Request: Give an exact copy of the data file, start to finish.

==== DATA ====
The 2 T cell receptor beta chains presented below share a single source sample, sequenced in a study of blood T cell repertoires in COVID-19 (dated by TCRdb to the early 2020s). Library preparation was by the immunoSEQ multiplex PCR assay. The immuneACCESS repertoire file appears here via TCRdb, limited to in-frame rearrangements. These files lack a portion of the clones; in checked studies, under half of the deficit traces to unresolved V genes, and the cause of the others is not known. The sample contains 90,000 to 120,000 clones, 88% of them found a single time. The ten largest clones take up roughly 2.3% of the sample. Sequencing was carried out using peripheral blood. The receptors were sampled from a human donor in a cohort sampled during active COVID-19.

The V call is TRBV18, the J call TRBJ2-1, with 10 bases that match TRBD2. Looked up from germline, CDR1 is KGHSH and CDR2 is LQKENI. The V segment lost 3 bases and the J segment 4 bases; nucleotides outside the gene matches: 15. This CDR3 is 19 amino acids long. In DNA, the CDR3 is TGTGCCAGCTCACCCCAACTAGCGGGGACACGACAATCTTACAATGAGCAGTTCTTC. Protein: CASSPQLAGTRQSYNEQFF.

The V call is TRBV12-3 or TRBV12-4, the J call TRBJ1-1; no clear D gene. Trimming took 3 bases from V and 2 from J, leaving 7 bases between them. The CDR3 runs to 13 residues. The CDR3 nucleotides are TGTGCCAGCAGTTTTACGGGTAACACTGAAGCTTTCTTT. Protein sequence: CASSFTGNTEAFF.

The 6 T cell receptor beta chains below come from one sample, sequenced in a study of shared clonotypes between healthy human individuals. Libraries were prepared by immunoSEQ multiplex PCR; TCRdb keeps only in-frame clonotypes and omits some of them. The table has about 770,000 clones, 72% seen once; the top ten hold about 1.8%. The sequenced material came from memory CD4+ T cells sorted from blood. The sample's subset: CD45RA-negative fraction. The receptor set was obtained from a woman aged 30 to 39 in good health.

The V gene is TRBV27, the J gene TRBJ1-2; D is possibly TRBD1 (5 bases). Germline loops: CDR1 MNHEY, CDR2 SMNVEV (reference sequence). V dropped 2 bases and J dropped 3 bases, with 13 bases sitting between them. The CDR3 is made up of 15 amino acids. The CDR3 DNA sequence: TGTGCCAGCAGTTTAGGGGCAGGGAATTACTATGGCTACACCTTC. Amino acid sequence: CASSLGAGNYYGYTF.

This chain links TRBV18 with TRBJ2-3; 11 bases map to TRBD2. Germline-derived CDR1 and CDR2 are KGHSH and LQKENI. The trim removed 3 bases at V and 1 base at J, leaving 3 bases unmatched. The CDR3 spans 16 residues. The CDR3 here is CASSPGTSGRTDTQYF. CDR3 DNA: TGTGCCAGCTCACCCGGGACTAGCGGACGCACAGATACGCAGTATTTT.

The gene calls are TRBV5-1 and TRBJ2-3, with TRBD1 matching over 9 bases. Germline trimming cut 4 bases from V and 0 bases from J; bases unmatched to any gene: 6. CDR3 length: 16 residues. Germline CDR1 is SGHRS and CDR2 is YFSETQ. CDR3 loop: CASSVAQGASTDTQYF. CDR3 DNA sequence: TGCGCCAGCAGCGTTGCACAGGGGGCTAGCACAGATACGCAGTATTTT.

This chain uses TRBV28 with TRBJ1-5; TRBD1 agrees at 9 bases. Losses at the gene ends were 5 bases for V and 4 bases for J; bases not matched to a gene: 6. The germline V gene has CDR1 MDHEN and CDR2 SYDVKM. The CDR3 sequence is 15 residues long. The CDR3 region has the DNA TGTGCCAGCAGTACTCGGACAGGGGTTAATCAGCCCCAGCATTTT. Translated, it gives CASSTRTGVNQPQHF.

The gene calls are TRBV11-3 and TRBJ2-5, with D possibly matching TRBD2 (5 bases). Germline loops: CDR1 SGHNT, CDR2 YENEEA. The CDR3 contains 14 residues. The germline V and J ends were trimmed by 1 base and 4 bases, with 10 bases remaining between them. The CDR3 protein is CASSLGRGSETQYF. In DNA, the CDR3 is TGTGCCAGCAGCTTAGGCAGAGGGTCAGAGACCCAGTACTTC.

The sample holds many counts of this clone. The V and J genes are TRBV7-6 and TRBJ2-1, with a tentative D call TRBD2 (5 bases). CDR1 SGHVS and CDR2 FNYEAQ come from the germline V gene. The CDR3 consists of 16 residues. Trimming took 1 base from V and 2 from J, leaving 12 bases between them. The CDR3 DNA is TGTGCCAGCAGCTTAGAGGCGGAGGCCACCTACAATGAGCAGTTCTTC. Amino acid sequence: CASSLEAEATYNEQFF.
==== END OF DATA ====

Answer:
The 2 T cell receptor beta chains presented below share a single source sample, sequenced in a study of blood T cell repertoires in COVID-19 (dated by TCRdb to the early 2020s). Library preparation was by the immunoSEQ multiplex PCR assay. The immuneACCESS repertoire file appears here via TCRdb, limited to in-frame rearrangements. These files lack a portion of the clones; in checked studies, under half of the deficit traces to unresolved V genes, and the cause of the others is not known. The sample contains 90,000 to 120,000 clones, 88% of them found a single time. The ten largest clones take up roughly 2.3% of the sample. Sequencing was carried out using peripheral blood. The receptors were sampled from a human donor in a cohort sampled during active COVID-19.

The V call is TRBV18, the J call TRBJ2-1, with 10 bases that match TRBD2. Looked up from germline, CDR1 is KGHSH and CDR2 is LQKENI. The V segment lost 3 bases and the J segment 4 bases; nucleotides outside the gene matches: 15. This CDR3 is 19 amino acids long. In DNA, the CDR3 is TGTGCCAGCTCACCCCAACTAGCGGGGACACGACAATCTTACAATGAGCAGTTCTTC. Protein: CASSPQLAGTRQSYNEQFF.

The V call is TRBV12-3 or TRBV12-4, the J call TRBJ1-1; no clear D gene. Trimming took 3 bases from V and 2 from J, leaving 7 bases between them. The CDR3 runs to 13 residues. The CDR3 nucleotides are TGTGCCAGCAGTTTTACGGGTAACACTGAAGCTTTCTTT. Protein sequence: CASSFTGNTEAFF.

The 6 T cell receptor beta chains below come from one sample, sequenced in a study of shared clonotypes between healthy human individuals. Libraries were prepared by immunoSEQ multiplex PCR; TCRdb keeps only in-frame clonotypes and omits some of them. The table has about 770,000 clones, 72% seen once; the top ten hold about 1.8%. The sequenced material came from memory CD4+ T cells sorted from blood. The sample's subset: CD45RA-negative fraction. The receptor set was obtained from a woman aged 30 to 39 in good health.

The V gene is TRBV27, the J gene TRBJ1-2; D is possibly TRBD1 (5 bases). Germline loops: CDR1 MNHEY, CDR2 SMNVEV (reference sequence). V dropped 2 bases and J dropped 3 bases, with 13 bases sitting between them. The CDR3 is made up of 15 amino acids. The CDR3 DNA sequence: TGTGCCAGCAGTTTAGGGGCAGGGAATTACTATGGCTACACCTTC. Amino acid sequence: CASSLGAGNYYGYTF.

This chain links TRBV18 with TRBJ2-3; 11 bases map to TRBD2. Germline-derived CDR1 and CDR2 are KGHSH and LQKENI. The trim removed 3 bases at V and 1 base at J, leaving 3 bases unmatched. The CDR3 spans 16 residues. The CDR3 here is CASSPGTSGRTDTQYF. CDR3 DNA: TGTGCCAGCTCACCCGGGACTAGCGGACGCACAGATACGCAGTATTTT.

The gene calls are TRBV5-1 and TRBJ2-3, with TRBD1 matching over 9 bases. Germline trimming cut 4 bases from V and 0 bases from J; bases unmatched to any gene: 6. CDR3 length: 16 residues. Germline CDR1 is SGHRS and CDR2 is YFSETQ. CDR3 loop: CASSVAQGASTDTQYF. CDR3 DNA sequence: TGCGCCAGCAGCGTTGCACAGGGGGCTAGCACAGATACGCAGTATTTT.

This chain uses TRBV28 with TRBJ1-5; TRBD1 agrees at 9 bases. Losses at the gene ends were 5 bases for V and 4 bases for J; bases not matched to a gene: 6. The germline V gene has CDR1 MDHEN and CDR2 SYDVKM. The CDR3 sequence is 15 residues long. The CDR3 region has the DNA TGTGCCAGCAGTACTCGGACAGGGGTTAATCAGCCCCAGCATTTT. Translated, it gives CASSTRTGVNQPQHF.

The gene calls are TRBV11-3 and TRBJ2-5, with D possibly matching TRBD2 (5 bases). Germline loops: CDR1 SGHNT, CDR2 YENEEA. The CDR3 contains 14 residues. The germline V and J ends were trimmed by 1 base and 4 bases, with 10 bases remaining between them. The CDR3 protein is CASSLGRGSETQYF. In DNA, the CDR3 is TGTGCCAGCAGCTTAGGCAGAGGGTCAGAGACCCAGTACTTC.

The sample holds many counts of this clone. The V and J genes are TRBV7-6 and TRBJ2-1, with a tentative D call TRBD2 (5 bases). CDR1 SGHVS and CDR2 FNYEAQ come from the germline V gene. The CDR3 consists of 16 residues. Trimming took 1 base from V and 2 from J, leaving 12 bases between them. The CDR3 DNA is TGTGCCAGCAGCTTAGAGGCGGAGGCCACCTACAATGAGCAGTTCTTC. Amino acid sequence: CASSLEAEATYNEQFF.